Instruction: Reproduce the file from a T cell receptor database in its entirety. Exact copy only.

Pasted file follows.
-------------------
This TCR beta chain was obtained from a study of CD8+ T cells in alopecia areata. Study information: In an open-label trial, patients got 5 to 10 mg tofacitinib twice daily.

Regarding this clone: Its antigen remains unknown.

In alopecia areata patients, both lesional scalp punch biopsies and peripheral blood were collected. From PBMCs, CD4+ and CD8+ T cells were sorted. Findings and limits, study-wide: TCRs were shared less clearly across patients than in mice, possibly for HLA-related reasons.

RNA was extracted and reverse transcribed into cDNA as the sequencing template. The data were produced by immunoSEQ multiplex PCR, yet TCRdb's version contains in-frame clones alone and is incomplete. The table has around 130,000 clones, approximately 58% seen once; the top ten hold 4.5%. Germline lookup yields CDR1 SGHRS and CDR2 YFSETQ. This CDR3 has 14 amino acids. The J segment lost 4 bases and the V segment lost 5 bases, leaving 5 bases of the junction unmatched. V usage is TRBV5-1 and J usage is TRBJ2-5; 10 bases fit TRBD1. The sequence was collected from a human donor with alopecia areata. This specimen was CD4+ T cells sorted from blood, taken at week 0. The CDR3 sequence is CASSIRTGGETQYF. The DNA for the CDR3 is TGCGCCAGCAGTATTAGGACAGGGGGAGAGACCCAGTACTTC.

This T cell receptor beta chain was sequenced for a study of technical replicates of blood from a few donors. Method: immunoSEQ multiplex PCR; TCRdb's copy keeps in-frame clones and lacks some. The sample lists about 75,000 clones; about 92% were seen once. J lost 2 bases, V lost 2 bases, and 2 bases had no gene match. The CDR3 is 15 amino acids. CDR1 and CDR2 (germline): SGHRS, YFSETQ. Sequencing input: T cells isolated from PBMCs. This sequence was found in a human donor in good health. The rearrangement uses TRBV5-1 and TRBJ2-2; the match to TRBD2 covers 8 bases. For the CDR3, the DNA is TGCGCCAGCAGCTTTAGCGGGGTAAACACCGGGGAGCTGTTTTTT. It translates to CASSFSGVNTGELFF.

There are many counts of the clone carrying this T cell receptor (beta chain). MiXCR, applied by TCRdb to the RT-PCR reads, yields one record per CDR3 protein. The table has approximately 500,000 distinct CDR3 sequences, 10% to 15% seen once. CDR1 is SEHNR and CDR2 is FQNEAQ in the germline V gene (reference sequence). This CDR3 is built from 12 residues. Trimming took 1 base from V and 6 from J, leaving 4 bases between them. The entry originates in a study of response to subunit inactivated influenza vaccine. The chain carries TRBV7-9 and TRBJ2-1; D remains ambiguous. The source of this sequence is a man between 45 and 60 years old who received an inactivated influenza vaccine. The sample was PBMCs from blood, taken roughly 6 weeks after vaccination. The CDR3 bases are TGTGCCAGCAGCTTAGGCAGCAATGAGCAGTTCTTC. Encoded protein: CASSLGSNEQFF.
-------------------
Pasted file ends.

This TCR beta chain was obtained from a study of CD8+ T cells in alopecia areata. Study information: In an open-label trial, patients got 5 to 10 mg tofacitinib twice daily.

Regarding this clone: Its antigen remains unknown.

In alopecia areata patients, both lesional scalp punch biopsies and peripheral blood were collected. From PBMCs, CD4+ and CD8+ T cells were sorted. Findings and limits, study-wide: TCRs were shared less clearly across patients than in mice, possibly for HLA-related reasons.

RNA was extracted and reverse transcribed into cDNA as the sequencing template. The data were produced by immunoSEQ multiplex PCR, yet TCRdb's version contains in-frame clones alone and is incomplete. The table has around 130,000 clones, approximately 58% seen once; the top ten hold 4.5%. Germline lookup yields CDR1 SGHRS and CDR2 YFSETQ. This CDR3 has 14 amino acids. The J segment lost 4 bases and the V segment lost 5 bases, leaving 5 bases of the junction unmatched. V usage is TRBV5-1 and J usage is TRBJ2-5; 10 bases fit TRBD1. The sequence was collected from a human donor with alopecia areata. This specimen was CD4+ T cells sorted from blood, taken at week 0. The CDR3 sequence is CASSIRTGGETQYF. The DNA for the CDR3 is TGCGCCAGCAGTATTAGGACAGGGGGAGAGACCCAGTACTTC.

This T cell receptor beta chain was sequenced for a study of technical replicates of blood from a few donors. Method: immunoSEQ multiplex PCR; TCRdb's copy keeps in-frame clones and lacks some. The sample lists about 75,000 clones; about 92% were seen once. J lost 2 bases, V lost 2 bases, and 2 bases had no gene match. The CDR3 is 15 amino acids. CDR1 and CDR2 (germline): SGHRS, YFSETQ. Sequencing input: T cells isolated from PBMCs. This sequence was found in a human donor in good health. The rearrangement uses TRBV5-1 and TRBJ2-2; the match to TRBD2 covers 8 bases. For the CDR3, the DNA is TGCGCCAGCAGCTTTAGCGGGGTAAACACCGGGGAGCTGTTTTTT. It translates to CASSFSGVNTGELFF.

There are many counts of the clone carrying this T cell receptor (beta chain). MiXCR, applied by TCRdb to the RT-PCR reads, yields one record per CDR3 protein. The table has approximately 500,000 distinct CDR3 sequences, 10% to 15% seen once. CDR1 is SEHNR and CDR2 is FQNEAQ in the germline V gene (reference sequence). This CDR3 is built from 12 residues. Trimming took 1 base from V and 6 from J, leaving 4 bases between them. The entry originates in a study of response to subunit inactivated influenza vaccine. The chain carries TRBV7-9 and TRBJ2-1; D remains ambiguous. The source of this sequence is a man between 45 and 60 years old who received an inactivated influenza vaccine. The sample was PBMCs from blood, taken roughly 6 weeks after vaccination. The CDR3 bases are TGTGCCAGCAGCTTAGGCAGCAATGAGCAGTTCTTC. Encoded protein: CASSLGSNEQFF.